NATCA Congratulates Michael Whitaker on His Nomination to Be the Next FAA Administrator
The National Air Traffic Controllers Association, AFL-CIO, (NATCA) congratulates former Federal Aviation Administration (FAA) Deputy Administrator and Chief NextGen Officer, Michael Whitaker, on his nomination by President Joe Biden to be the next administrator of the FAA. NATCA urges the Senate to perform its constitutional duty to provide advice and consent and move this nomination forward with all due diligence.
A permanent Administrator committed to continued collaboration must be confirmed to ensure FAA addresses its longstanding and ongoing controller staffing crisis and more recent safety incidents.
“NATCA looks forward to working with Mr. Whitaker to address the FAA’s pressing challenges, from staffing and training, to runway safety, to modernization of technology and infrastructure, to the safe and efficient integration of new users into the National Airspace System,” said NATCA President Rich Santa.
It is critical that the FAA have a confirmed administrator to lead the Agency through this complicated time for aviation. The aviation industry has experienced an extraordinary comeback after demand cratered during the onset of the COVID-19 pandemic. The pandemic negatively affected many industries – including aviation – and the FAA has not yet recovered from a hiring freeze, shuttering the FAA Academy, and suspending on-the-job training (OJT) for air traffic controllers throughout much of the pandemic. This global health crisis followed not too long after the longest government shutdown in our nation’s history, which pushed air traffic controllers and other aviation safety professionals to their limits, requiring them to work 35 days without pay.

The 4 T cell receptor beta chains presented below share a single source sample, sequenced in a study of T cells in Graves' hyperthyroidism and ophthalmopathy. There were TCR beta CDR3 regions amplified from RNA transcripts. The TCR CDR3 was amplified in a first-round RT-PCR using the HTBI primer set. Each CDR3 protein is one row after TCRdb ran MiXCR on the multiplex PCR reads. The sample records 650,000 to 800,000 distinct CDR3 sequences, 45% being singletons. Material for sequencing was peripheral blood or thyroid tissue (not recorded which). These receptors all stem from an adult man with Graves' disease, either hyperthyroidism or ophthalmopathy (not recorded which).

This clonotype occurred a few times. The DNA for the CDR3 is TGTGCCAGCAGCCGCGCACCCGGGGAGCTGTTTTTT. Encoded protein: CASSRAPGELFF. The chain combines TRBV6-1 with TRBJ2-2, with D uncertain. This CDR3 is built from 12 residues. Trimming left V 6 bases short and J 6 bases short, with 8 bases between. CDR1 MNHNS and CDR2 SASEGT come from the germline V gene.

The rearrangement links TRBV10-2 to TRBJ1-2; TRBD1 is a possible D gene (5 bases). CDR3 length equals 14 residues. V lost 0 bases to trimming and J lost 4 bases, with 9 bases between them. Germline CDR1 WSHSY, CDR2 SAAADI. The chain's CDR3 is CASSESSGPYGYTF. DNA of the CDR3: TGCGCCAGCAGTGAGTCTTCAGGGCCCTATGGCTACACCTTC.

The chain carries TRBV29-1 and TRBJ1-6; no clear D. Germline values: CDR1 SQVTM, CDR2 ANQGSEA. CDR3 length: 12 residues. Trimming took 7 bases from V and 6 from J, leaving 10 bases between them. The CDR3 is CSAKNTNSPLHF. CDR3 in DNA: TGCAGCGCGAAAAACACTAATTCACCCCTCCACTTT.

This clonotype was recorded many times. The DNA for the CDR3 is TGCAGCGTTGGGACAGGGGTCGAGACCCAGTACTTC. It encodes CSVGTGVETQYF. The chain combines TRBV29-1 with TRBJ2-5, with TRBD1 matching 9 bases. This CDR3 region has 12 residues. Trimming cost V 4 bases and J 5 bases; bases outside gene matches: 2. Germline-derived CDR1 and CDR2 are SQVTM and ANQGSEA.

The shutdown also required the FAA to close its training Academy and suspend OJT. These crises and lack of proper attention to controller staffing over the past decade has resulted in the FAA having nearly 1,200 fewer fully certified controllers than it had at the end of fiscal year 2012. FAA’s fully certified controllers are working longer hours, and frequently six-day work weeks, to make up for the shortage. Over the long-term, this has introduced unnecessary risk into the system.
Shutdowns and threats of shutdowns – whether because of a lapse in appropriations or a lapse in FAA authorization – negatively affect the National Airspace System (NAS) and the people who ensure its safety, not only by reducing required hiring and training, but also by suspending and delaying work on critical infrastructure and technology programs. And there is a risk of history repeating itself with both appropriations and FAA authorization expiring at the end of September. NATCA urges members of Congress to ensure that another harmful shutdown does not occur.